1. Indirect questions introduction
  2. Jigsaw reading exercise & writing summaries
  3. Student presentation number 1!!!!!
  4. Guess the emotion

 Indirect vs Direct questions

Here is a Prezi presentation on the subject

http://www.bbc.co.uk/worldservice/learningenglish/flatmates/episode46/languagepoint.shtml



http://www.bbc.co.uk/worldservice/learningenglish/flatmates/episode46/languagepoint.shtml

http://www.espressoenglish.net/direct-and-indirect-questions-in-english/ 

http://www.bbc.co.uk/worldservice/learningenglish/flatmates/episode46/languagepoint.shtml

http://www.espressoenglish.net/direct-and-indirect-questions-in-english/ Indirect questions quizzes

  1. http://www.usingenglish.com/quizzes/312.html
  2. http://www.eltbase.com/vtr_refs.php?id=61
  3. http://esl.about.com/library/quiz/bl_indirect.htm
  4. http://www.english-test.net/esl/learn/english/grammar/ii251/esl-test.php
  5. general grammar revision: New English File Advanced Online – grammar games & tests
  6. Memory test + text builder
  7. general grammar revision: Headway Upper-Intermediate Online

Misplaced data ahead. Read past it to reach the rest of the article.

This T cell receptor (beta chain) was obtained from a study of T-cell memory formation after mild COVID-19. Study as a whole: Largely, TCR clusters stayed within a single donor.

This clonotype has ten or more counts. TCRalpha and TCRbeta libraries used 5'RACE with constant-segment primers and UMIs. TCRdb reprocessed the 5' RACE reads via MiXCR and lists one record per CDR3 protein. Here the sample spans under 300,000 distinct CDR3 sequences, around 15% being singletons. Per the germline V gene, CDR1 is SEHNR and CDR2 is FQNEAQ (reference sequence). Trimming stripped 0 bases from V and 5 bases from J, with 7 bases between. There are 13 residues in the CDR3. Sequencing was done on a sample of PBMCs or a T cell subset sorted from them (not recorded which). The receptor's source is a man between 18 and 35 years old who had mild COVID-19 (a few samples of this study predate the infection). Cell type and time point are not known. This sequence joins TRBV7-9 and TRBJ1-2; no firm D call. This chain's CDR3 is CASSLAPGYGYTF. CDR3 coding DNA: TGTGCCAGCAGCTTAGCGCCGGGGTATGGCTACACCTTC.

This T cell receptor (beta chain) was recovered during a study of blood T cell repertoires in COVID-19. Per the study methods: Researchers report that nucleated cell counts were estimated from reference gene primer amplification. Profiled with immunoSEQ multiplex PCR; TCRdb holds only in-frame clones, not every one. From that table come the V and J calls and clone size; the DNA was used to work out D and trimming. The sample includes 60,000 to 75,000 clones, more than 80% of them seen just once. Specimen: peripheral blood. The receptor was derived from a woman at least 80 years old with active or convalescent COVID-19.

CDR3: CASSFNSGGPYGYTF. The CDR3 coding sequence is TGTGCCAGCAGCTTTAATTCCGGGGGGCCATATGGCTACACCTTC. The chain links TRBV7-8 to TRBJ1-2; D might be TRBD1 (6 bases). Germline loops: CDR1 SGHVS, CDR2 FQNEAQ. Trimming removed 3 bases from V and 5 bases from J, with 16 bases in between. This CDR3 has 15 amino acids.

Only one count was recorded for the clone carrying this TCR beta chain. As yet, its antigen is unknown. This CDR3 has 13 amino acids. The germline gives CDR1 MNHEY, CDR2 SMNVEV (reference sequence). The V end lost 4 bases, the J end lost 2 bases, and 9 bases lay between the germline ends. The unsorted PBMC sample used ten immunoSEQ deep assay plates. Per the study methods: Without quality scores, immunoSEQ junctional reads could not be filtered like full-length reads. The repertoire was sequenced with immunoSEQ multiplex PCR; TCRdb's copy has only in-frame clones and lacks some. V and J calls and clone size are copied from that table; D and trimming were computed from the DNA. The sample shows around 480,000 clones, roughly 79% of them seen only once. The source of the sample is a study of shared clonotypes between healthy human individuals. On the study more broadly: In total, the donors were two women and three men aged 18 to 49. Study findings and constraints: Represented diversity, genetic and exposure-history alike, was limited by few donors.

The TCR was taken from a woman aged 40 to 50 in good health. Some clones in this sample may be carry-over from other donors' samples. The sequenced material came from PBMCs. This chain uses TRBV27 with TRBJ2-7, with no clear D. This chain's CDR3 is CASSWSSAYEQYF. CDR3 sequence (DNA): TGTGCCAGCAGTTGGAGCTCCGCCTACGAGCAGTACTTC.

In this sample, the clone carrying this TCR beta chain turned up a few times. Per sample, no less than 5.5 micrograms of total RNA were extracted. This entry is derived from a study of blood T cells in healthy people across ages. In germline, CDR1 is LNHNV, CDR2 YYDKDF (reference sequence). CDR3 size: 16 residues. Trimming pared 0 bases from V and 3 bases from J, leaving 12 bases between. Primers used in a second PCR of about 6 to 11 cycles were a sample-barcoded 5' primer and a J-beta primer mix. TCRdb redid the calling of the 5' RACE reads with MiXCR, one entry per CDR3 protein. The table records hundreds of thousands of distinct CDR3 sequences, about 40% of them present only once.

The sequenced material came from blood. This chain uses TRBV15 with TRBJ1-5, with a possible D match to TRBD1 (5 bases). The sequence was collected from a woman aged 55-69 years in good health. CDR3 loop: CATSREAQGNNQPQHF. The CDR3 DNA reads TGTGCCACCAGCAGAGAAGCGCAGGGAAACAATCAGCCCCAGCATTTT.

Indirect questions role-play

work in a group of 3.

Five very expensive paintings by Picasso, Michelangelo, Rembrant and Warhol have been stolen. Two detectives are going to interview the director of the art gallery about the incident.

One of the detectives is a ‘good cop’ and does not want to upset the famous director, the other detective is the ‘bad cop’ and doesn’t care. The bad cop leads the interview and asks direct questions. The good cop will then re-phrase every question as an indirect question.

At the end – the 2 cops decide if they think the director is guilty or not.

Level 2 Group 2 Class notes 23rd September 2015

Objectives

  1. Vocabulary – definitions & spellings of words used previously in class

  2. Dictionary work – ‘How to Learn English in 6 months’ TEDx Talk

  3. Finding a new flatmate listening

  4. writing an informal email about where you live

How to learn any language in six months – questions about the video:

  1. What is hypnopaedia? Does it work?
  2. What is Rapid Language Acquisition? Can it work?
  3. What is social dislocation?
  4. What does the speaker mean by a) principles and b) modelling?
  5. How have the limits of flight been expanded by watching the behaviour of animals?
  6. What does the speaker mean by ‘immersion’?
  7. “When you (first) learn a language you are like a baby” What do you think about this statement?